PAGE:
Mrs. Crowley and the dowager have a rivalry all season. And absolutely, and for a good bit throughout the show where they have this rivalry that lends itself towards a friendship. But you know, and unfortunately, because I was always teamed dowager Mrs. Crowley seems to get one up on our from time to time and finally Mrs. The dowager gets one back at Mrs. Crowley and she goes, well, put that in your pipe and

Ronnie:

smoke it. Your quarrel was with my daughter, lady Rawls. So protesting or pipe and smoke, which was a saying at that time, that again, another another way that I just love and fellows is it's for the most part, everything is exact, nothing is said, unless it was already said, or had been said when using those sorts of phrases or idiomatic expressions that we, and when we still say that today but you know, that that is another great example of character development and growth with these two women as they evolve throughout the series. And it's a fantastic thing to behold. Yeah.

Steve:

Cause I was gonna say, cause while at first it almost started off mildly antagonistic. It turns into them kind of both plussing pushing each other to, to grow and be better.

Ronnie:

Exactly. Clearly they do that. And it's nice to see. It's really nice to see. Well, and

Steve:

I'm like YouTube who egg each other on to be worse than worse.

Stephen:

Yes. It's nice to see.

Ronnie:

Vulgarity is no substitute for wings, Steve.

Stephen:

I totally forgot where I was going at that point

Ronnie:

then I'm flattered.

Stephen:

So, darling, what are your final thoughts on Downton Abbey season one, because this is your first time to sit down and watch it. All the way through with no interruptions for season one on purpose. Yes.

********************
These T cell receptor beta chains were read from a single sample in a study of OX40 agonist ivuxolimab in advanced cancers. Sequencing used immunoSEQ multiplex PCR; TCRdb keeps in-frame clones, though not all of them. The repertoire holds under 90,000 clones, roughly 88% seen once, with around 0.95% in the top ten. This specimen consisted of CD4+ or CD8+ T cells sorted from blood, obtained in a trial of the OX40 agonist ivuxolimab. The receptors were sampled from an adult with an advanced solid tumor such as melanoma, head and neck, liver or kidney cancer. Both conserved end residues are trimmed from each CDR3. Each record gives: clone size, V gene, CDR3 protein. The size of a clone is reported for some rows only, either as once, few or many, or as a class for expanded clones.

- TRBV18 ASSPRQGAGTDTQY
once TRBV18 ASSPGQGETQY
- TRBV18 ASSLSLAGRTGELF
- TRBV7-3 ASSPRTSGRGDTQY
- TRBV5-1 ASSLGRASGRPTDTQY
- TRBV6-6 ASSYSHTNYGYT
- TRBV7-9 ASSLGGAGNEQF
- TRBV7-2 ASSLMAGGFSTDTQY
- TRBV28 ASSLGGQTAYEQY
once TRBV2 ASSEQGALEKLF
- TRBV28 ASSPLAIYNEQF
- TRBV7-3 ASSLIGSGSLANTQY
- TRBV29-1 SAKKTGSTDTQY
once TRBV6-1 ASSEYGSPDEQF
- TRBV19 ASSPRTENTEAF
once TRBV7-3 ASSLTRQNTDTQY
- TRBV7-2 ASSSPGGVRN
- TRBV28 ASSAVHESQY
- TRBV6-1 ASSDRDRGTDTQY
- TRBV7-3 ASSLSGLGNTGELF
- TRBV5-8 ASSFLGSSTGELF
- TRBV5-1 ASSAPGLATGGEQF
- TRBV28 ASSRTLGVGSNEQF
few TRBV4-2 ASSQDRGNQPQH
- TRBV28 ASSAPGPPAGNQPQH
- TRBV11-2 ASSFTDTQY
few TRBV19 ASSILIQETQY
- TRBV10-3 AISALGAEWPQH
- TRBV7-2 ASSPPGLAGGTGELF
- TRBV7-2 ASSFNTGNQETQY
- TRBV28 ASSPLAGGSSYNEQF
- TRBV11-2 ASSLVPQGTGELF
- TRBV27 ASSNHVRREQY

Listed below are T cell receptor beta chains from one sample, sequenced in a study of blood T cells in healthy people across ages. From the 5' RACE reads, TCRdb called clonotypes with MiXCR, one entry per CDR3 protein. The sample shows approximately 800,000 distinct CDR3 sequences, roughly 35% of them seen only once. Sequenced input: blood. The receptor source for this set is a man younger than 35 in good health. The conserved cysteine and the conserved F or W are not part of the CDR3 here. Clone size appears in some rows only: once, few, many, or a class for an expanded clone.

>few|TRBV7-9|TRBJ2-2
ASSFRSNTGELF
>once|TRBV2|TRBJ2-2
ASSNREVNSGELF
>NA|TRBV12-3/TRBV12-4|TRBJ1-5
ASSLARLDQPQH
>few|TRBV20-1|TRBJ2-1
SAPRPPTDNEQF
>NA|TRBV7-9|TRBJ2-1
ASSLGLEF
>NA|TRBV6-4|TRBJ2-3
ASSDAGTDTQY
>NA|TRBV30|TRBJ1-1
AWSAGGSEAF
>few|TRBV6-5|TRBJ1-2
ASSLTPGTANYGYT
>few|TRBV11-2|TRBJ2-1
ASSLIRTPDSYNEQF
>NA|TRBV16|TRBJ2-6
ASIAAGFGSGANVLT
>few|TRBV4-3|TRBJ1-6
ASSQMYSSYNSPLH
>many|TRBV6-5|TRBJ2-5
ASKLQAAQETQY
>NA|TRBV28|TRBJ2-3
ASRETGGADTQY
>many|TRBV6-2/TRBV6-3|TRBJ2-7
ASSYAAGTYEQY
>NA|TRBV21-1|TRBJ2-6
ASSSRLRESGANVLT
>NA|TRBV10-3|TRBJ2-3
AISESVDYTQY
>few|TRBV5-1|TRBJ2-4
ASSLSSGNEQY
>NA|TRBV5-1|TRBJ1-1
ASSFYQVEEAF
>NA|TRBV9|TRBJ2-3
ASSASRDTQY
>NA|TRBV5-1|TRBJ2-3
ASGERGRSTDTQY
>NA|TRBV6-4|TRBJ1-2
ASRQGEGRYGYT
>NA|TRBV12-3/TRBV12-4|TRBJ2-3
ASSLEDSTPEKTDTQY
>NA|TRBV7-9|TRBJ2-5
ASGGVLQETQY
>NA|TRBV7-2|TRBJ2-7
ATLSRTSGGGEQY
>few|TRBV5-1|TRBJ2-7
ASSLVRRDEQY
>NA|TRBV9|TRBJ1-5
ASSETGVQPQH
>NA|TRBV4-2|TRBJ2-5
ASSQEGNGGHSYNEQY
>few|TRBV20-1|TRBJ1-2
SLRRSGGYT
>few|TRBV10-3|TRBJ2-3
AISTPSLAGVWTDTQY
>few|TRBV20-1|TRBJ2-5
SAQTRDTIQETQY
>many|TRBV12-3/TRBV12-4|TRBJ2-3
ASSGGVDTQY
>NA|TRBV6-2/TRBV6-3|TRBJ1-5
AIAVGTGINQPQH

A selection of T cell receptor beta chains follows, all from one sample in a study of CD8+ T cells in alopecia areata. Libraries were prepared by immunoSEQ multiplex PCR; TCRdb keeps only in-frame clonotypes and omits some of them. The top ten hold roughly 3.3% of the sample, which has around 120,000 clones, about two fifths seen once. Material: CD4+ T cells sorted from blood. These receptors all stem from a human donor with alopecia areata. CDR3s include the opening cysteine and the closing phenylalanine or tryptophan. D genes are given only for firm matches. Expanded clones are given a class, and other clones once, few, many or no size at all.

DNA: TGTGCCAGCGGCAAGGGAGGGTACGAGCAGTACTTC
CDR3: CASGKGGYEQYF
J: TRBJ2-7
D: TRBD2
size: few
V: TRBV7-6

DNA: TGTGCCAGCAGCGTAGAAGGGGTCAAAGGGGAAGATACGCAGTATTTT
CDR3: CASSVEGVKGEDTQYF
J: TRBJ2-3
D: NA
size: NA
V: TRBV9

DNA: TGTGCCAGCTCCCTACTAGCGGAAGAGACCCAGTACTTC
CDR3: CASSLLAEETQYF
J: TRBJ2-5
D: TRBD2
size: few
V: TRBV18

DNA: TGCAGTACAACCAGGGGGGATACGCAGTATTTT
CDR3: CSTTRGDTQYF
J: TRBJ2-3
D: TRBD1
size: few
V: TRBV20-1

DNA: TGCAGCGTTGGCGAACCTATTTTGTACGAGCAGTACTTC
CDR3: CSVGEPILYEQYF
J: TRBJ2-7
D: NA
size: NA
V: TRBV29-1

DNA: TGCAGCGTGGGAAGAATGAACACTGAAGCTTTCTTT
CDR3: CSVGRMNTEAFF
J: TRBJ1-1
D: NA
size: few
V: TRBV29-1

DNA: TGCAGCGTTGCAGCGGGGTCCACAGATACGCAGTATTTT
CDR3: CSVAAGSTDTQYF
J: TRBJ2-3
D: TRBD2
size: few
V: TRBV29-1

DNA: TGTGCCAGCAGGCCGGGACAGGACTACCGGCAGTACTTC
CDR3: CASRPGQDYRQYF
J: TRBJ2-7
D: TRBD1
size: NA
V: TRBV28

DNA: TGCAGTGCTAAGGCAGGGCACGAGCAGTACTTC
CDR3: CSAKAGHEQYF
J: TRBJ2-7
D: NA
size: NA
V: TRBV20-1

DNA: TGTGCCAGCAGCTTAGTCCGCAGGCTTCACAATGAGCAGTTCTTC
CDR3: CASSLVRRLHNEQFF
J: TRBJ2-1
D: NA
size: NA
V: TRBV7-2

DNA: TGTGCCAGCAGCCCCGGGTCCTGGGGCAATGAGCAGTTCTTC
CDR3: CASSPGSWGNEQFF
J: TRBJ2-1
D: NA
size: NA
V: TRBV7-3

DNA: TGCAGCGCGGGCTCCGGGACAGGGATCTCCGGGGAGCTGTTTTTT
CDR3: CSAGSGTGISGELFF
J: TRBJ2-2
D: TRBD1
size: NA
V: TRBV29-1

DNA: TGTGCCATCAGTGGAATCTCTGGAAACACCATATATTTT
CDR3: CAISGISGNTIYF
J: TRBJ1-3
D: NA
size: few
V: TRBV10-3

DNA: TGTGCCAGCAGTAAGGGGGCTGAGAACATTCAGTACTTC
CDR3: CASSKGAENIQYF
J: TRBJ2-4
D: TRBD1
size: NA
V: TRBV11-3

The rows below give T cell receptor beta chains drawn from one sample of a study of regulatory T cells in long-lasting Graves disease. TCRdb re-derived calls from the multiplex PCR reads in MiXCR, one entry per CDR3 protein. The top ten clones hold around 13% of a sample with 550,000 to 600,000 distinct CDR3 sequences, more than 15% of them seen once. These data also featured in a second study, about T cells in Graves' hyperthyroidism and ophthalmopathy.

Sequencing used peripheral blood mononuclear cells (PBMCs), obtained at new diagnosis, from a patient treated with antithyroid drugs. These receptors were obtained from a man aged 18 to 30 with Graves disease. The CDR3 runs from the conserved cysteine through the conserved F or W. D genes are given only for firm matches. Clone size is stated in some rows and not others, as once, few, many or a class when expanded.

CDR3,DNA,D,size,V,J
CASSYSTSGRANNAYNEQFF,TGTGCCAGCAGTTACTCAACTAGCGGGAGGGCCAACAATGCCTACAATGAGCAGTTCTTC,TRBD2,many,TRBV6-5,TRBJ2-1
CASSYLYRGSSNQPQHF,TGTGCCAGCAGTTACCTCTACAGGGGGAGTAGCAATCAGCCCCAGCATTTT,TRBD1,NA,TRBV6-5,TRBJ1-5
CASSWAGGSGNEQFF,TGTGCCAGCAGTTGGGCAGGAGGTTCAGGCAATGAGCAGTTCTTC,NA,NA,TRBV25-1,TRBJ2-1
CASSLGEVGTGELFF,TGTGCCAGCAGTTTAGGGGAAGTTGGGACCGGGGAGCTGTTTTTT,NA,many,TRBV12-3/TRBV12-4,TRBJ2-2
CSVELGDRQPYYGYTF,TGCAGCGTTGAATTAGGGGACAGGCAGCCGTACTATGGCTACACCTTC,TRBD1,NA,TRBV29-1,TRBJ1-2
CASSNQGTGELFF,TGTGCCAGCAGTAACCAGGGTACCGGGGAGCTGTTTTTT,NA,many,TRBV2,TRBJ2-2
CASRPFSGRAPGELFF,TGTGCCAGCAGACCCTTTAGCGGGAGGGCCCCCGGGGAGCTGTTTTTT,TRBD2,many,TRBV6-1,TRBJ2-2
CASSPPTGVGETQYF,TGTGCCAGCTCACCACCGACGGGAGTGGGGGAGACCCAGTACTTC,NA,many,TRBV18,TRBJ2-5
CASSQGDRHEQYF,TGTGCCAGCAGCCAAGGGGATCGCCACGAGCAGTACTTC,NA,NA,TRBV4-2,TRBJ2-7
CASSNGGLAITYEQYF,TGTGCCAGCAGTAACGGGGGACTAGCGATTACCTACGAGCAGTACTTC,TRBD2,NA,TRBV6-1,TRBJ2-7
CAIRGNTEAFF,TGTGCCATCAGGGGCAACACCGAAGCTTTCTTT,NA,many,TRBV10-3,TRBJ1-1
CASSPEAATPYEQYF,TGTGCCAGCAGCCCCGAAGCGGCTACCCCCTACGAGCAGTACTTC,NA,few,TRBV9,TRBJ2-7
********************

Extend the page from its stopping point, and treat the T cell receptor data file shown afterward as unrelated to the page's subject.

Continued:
Steve:

Yes.

Ronnie:

This is probably the hundredth or two. Oh, are you talking to him? I

Stephen:

was talking to him

Ronnie:

this startling. Well, this dog called me daughter.

Steve:

That's a different that's that's more of a dialing.

Stephen:

So Steven, my love, yes, this is your first time sitting down, watching it all the way through because though I was a fan. You came in later. Yes.

Steve:

And again, I'm not typically into period pieces. I do find that even rewatching the first season, it was.

Ronnie:

He

Steve:

says it's a pity. It is a pity. It's, it's a, it's a sign of my low intelligence from what I hear, but I, I don't I don't, I liked watching season one to see where it all kind of starts, but I definitely feel like the, as they develop the characters better in the future seasons, like it gets more interesting and engaging. So you know, hang tight if you liked this a little bit, hang tight, cause it gets better and better. In my opinion,

Ronnie: